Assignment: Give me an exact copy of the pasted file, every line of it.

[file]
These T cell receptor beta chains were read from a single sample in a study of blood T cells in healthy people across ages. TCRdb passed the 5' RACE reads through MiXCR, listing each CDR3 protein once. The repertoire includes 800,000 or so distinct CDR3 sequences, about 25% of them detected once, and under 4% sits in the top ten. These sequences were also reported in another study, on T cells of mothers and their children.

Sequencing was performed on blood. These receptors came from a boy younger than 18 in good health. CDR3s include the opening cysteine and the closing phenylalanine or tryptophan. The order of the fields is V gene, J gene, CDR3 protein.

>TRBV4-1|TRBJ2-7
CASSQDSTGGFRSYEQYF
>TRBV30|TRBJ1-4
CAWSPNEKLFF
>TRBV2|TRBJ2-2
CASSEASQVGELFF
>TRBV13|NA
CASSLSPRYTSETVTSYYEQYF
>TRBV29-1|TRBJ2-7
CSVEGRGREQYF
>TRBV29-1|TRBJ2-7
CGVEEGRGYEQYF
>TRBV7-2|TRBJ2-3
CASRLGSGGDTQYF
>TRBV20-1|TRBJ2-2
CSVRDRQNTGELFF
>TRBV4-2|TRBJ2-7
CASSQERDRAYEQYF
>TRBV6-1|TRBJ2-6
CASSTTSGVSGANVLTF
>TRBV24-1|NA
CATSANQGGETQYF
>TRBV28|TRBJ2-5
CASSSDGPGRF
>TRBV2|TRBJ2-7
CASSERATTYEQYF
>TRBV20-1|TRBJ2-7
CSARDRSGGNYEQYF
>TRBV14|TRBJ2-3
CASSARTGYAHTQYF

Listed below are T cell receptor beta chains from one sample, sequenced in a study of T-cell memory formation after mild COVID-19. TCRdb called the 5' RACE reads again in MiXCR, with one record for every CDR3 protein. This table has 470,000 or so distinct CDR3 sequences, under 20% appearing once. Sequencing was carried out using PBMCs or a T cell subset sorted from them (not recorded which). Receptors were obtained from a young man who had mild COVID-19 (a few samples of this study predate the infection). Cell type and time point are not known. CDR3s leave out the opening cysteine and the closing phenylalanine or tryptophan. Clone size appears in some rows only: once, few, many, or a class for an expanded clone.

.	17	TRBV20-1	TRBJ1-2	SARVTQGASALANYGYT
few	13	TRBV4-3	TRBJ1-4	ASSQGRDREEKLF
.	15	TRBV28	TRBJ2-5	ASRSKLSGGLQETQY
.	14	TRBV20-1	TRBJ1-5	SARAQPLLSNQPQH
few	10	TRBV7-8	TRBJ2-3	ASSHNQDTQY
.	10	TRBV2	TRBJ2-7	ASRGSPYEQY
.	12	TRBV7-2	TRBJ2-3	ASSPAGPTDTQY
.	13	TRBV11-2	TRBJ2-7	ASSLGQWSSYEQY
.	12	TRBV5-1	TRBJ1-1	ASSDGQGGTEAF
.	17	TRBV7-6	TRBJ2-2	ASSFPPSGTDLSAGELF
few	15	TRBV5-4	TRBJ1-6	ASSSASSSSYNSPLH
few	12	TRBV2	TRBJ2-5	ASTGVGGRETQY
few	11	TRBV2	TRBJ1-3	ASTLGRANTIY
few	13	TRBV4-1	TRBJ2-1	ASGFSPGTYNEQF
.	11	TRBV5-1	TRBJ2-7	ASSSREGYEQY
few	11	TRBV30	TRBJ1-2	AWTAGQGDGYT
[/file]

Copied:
These T cell receptor beta chains were read from a single sample in a study of blood T cells in healthy people across ages. TCRdb passed the 5' RACE reads through MiXCR, listing each CDR3 protein once. The repertoire includes 800,000 or so distinct CDR3 sequences, about 25% of them detected once, and under 4% sits in the top ten. These sequences were also reported in another study, on T cells of mothers and their children.

Sequencing was performed on blood. These receptors came from a boy younger than 18 in good health. CDR3s include the opening cysteine and the closing phenylalanine or tryptophan. The order of the fields is V gene, J gene, CDR3 protein.

>TRBV4-1|TRBJ2-7
CASSQDSTGGFRSYEQYF
>TRBV30|TRBJ1-4
CAWSPNEKLFF
>TRBV2|TRBJ2-2
CASSEASQVGELFF
>TRBV13|NA
CASSLSPRYTSETVTSYYEQYF
>TRBV29-1|TRBJ2-7
CSVEGRGREQYF
>TRBV29-1|TRBJ2-7
CGVEEGRGYEQYF
>TRBV7-2|TRBJ2-3
CASRLGSGGDTQYF
>TRBV20-1|TRBJ2-2
CSVRDRQNTGELFF
>TRBV4-2|TRBJ2-7
CASSQERDRAYEQYF
>TRBV6-1|TRBJ2-6
CASSTTSGVSGANVLTF
>TRBV24-1|NA
CATSANQGGETQYF
>TRBV28|TRBJ2-5
CASSSDGPGRF
>TRBV2|TRBJ2-7
CASSERATTYEQYF
>TRBV20-1|TRBJ2-7
CSARDRSGGNYEQYF
>TRBV14|TRBJ2-3
CASSARTGYAHTQYF

Listed below are T cell receptor beta chains from one sample, sequenced in a study of T-cell memory formation after mild COVID-19. TCRdb called the 5' RACE reads again in MiXCR, with one record for every CDR3 protein. This table has 470,000 or so distinct CDR3 sequences, under 20% appearing once. Sequencing was carried out using PBMCs or a T cell subset sorted from them (not recorded which). Receptors were obtained from a young man who had mild COVID-19 (a few samples of this study predate the infection). Cell type and time point are not known. CDR3s leave out the opening cysteine and the closing phenylalanine or tryptophan. Clone size appears in some rows only: once, few, many, or a class for an expanded clone.

.	17	TRBV20-1	TRBJ1-2	SARVTQGASALANYGYT
few	13	TRBV4-3	TRBJ1-4	ASSQGRDREEKLF
.	15	TRBV28	TRBJ2-5	ASRSKLSGGLQETQY
.	14	TRBV20-1	TRBJ1-5	SARAQPLLSNQPQH
few	10	TRBV7-8	TRBJ2-3	ASSHNQDTQY
.	10	TRBV2	TRBJ2-7	ASRGSPYEQY
.	12	TRBV7-2	TRBJ2-3	ASSPAGPTDTQY
.	13	TRBV11-2	TRBJ2-7	ASSLGQWSSYEQY
.	12	TRBV5-1	TRBJ1-1	ASSDGQGGTEAF
.	17	TRBV7-6	TRBJ2-2	ASSFPPSGTDLSAGELF
few	15	TRBV5-4	TRBJ1-6	ASSSASSSSYNSPLH
few	12	TRBV2	TRBJ2-5	ASTGVGGRETQY
few	11	TRBV2	TRBJ1-3	ASTLGRANTIY
few	13	TRBV4-1	TRBJ2-1	ASGFSPGTYNEQF
.	11	TRBV5-1	TRBJ2-7	ASSSREGYEQY
few	11	TRBV30	TRBJ1-2	AWTAGQGDGYT